The original intention was to implement the ePrivacy Regulation at the same time as the GDPR but the draft was not agreed in time. The implementation date of the ePrivacy Regulation has pushed back and is not known, although it now seems that the regulation is unlikely to go live until the end of 2020 at the earliest.

International data transfers: challenges to the Standard Contractual Clauses

A central requirement under GDPR is that businesses are not permitted to transfer personal data outside the EEA unless the recipient country has been deemed “adequate” by the European Commission or, failing this, one of the legal safeguards prescribed by the GDPR is established.

A commonly used safeguard is the Standard Contractual Clauses (or “SCCs”) which are a set of clauses prescribed and approved by the European Commission. The SCCs are frequently applied in contracts entered into between organisations within the EEA wishing to transfer personal data to recipient organisations outside the EEA.

However, following the ECJ’s ruling in the Schrems case in October 2015, the SCCs have since been called into question. It is possible, therefore, that a future ECJ ruling or European Commission decision might invalidate or amend the SCCs. This would not be a surprise given that the current version of the SCCs is not up to date with the GDPR. There is no indication yet of a change to the SCCs but this is an area to keep under close review.

International transfers: challenges to the Privacy Shield

The EU-US “Safe Harbour” was a mechanism that allowed businesses in the EU to transfer personal data to US organisations that had signed up to “Safe Harbour” without the need for additional legal safeguards. The ECJ (in Schrems) invalidated the Safe Harbour scheme in 2015 after which, in July 2016, the European Commission introduced “Privacy Shield” to replace it.

However, since its inception, Privacy Shield (and the US government’s compliance with it) has been called into question. In particular, the European Parliament recently urged the Commission to suspend the Privacy Shield. Due to its criticism, organisations in the EU relying on the Privacy Shield framework in respect of data transfers to the US should keep a close eye on its future reliability and consider alternative safeguards should the Privacy Shield framework be tightened or even scrapped.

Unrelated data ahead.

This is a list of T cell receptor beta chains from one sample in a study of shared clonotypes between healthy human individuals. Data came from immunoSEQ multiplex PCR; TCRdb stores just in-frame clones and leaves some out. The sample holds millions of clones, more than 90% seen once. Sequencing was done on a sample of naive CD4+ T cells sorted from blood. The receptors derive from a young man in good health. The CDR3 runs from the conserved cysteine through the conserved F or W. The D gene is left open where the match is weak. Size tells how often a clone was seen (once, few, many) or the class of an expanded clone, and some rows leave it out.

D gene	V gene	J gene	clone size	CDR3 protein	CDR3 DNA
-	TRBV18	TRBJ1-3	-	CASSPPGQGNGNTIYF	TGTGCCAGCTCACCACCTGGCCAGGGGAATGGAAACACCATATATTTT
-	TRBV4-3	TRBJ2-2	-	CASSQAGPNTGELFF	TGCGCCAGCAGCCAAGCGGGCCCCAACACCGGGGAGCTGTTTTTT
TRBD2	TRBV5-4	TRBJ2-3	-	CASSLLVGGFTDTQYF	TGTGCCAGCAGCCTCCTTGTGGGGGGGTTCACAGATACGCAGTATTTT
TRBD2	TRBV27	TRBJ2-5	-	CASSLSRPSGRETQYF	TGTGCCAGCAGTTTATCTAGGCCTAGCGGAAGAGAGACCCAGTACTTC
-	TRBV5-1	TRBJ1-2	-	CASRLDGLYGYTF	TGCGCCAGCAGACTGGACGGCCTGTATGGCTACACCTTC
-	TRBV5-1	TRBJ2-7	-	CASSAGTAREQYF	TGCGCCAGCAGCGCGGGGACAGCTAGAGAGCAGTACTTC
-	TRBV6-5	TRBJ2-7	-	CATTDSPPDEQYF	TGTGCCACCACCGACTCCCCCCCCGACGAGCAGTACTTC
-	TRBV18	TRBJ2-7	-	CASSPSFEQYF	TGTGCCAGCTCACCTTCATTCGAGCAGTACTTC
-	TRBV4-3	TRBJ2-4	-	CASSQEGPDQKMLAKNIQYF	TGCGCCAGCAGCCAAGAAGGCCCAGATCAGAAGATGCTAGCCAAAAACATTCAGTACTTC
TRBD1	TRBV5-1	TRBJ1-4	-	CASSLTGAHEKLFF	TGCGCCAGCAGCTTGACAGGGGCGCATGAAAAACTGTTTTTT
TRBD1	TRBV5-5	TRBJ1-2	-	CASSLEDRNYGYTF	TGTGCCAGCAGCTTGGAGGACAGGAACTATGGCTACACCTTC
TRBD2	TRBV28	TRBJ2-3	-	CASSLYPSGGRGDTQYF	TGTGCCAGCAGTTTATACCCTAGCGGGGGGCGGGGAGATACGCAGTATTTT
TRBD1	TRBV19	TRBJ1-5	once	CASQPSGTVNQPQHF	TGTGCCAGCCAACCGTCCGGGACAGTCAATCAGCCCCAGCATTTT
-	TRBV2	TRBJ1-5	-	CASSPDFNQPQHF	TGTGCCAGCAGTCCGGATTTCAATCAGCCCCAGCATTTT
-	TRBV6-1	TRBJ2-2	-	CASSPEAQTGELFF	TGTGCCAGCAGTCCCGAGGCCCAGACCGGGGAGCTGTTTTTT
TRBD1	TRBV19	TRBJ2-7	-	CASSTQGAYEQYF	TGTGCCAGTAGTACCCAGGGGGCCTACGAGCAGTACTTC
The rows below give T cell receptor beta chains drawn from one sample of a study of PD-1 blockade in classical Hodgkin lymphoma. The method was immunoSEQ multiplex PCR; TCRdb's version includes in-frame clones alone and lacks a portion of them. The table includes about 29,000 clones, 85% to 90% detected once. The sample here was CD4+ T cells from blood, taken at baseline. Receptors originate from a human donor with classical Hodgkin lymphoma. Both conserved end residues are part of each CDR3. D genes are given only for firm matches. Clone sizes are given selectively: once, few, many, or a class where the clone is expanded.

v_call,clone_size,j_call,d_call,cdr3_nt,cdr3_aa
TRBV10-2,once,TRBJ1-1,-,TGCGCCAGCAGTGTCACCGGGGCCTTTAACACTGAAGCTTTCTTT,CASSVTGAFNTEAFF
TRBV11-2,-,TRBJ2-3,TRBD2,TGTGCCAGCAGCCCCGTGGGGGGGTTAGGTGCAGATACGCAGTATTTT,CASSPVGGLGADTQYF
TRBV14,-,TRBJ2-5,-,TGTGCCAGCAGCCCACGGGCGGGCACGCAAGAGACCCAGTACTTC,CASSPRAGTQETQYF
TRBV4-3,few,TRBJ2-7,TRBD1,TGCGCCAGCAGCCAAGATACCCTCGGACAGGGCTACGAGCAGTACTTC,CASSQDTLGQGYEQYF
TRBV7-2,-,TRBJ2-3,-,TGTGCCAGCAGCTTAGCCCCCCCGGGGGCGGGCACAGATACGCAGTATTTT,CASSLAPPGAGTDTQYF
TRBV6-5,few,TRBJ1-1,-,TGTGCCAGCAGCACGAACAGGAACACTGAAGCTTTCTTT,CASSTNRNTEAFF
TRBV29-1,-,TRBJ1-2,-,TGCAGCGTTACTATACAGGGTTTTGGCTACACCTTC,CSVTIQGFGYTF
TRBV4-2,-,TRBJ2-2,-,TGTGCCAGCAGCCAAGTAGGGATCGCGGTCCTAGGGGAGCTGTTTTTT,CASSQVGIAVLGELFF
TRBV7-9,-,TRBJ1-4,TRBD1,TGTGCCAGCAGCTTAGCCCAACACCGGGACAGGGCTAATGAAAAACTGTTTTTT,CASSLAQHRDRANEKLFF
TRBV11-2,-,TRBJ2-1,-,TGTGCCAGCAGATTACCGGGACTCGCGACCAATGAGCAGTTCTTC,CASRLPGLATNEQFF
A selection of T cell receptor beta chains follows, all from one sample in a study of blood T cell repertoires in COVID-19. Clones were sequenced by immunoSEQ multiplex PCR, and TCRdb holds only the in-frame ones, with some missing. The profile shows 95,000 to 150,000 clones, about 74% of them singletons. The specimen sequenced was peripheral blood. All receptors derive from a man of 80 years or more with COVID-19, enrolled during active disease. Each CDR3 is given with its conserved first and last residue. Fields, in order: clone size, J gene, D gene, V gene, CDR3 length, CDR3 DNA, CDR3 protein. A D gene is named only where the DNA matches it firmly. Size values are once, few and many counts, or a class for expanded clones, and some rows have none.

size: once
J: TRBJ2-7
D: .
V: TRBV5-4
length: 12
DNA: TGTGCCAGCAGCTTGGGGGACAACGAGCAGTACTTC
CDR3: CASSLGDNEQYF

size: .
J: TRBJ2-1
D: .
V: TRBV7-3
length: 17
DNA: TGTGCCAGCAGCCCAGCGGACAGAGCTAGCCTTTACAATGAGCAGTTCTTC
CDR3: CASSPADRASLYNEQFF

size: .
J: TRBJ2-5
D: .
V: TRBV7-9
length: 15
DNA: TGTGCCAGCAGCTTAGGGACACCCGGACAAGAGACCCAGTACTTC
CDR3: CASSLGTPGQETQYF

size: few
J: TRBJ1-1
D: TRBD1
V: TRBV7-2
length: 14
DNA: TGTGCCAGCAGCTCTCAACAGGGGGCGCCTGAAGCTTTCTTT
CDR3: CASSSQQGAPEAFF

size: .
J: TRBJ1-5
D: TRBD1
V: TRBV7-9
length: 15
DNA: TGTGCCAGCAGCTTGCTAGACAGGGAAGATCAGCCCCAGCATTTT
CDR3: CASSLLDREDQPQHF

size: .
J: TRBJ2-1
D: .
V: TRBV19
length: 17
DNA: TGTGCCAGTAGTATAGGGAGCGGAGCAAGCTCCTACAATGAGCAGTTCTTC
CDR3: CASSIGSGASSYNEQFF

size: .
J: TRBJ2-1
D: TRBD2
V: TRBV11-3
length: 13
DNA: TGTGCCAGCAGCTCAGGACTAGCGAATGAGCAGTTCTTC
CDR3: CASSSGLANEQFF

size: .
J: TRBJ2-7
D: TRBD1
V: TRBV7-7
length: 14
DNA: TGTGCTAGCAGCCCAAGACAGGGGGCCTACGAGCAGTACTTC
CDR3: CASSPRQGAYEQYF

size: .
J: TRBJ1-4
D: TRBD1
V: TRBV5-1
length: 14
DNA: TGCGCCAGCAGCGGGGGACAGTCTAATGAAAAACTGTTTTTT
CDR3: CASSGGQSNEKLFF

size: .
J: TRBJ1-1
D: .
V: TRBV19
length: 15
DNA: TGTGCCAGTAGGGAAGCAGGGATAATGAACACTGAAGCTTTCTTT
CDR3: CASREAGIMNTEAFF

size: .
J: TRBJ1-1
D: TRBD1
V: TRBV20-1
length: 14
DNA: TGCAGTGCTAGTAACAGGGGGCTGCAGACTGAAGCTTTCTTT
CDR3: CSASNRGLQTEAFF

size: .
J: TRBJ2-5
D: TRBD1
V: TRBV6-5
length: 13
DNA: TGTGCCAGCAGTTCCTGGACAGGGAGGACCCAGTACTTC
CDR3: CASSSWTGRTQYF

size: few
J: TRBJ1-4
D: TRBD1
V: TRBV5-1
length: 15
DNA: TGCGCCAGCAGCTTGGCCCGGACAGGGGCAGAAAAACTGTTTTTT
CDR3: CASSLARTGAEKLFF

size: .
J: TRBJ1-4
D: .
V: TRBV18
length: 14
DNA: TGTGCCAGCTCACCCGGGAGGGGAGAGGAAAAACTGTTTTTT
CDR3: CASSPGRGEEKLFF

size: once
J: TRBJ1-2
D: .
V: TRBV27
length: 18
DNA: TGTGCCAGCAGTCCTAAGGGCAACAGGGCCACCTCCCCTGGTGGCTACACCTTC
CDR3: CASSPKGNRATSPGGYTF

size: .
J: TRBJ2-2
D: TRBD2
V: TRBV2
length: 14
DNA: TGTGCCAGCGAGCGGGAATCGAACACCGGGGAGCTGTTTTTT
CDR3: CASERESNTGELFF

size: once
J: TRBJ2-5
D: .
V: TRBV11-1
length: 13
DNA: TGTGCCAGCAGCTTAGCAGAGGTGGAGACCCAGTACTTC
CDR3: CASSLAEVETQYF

Prison sentence in first Computer Misuse Act prosecution

A motor industry employee has been sentenced to six months in prison in the first prosecution to be brought by the ICO under s.1 of the Computer Misuse Act 1990. This refers to causing a computer to perform a function with intent to secure access to any program or data held on that computer. It carries a custodial sentence of up to 2 years.

Mustafa Kasim, who worked for accident repair firm Nationwide Accident Repair Services (NARS), accessed thousands of  customer records containing personal data without permission, using his colleagues’ log-in details to access a software system that estimates the cost of vehicle repairs, known as Audatex.

He continued to do this after he started a new job at a different car repair organisation which used the same software system. The records contained customers’ names, phone numbers, vehicle and accident information.

NARS contacted the ICO when they saw an increase in customer complaints about nuisance calls and assisted the ICO with their investigation.

In addition, confiscation proceedings under the Proceeds of Crime Act, to recover any benefit obtained as a result of the offending, have been commenced and are ongoing.

The ICO usually prosecutes cases like this under the Data Protection Act.  However,  in appropriate cases, they can prosecute under other legislation – as in this case - to have a wider range of penalties available.

Annual fees to the ICO

The requirement for businesses to pay an annual fee to the ICO continues, albeit under a new regime. It is important that you check whether your business has paid the correct fee. If you have not, you should visit the ICO website and ensure that that you do so. The amount you are required to pay depends on the number of staff your business employs and its turnover: Tier 1 organisations are required to pay £40, Tier 2 organisations must pay £60 and Tier 3 businesses are required to pay £2,900.

The ICO announced recently that it had begun formal enforcement action against 34 organisations (across varying sectors) that have failed to pay the fee. This suggests that the ICO is allocating its resources towards cracking down on organisations that have not yet paid. Those who do not pay the correct fee risk a fine of up to £4,350.

Conclusion

There is much more to come from the GDPR and the initial six-month period shows that we are still in the early stages. The first fine under the GDPR is yet to be issued but it is only a matter of time before an ICO investigation carried out under the new law will lead to a significant fine, given the frequency of data breach stories in the media.

The main theme from the above is that just as data protection compliance is increasingly important for all businesses, we are going through a period of rapid change and uncertainty in the data protection world. We are keeping a close eye on developments.


Related pages:

Data protection privacy & emarketing more

General Data Protection Regulation (GDPR) more

Technology, Media & Digital more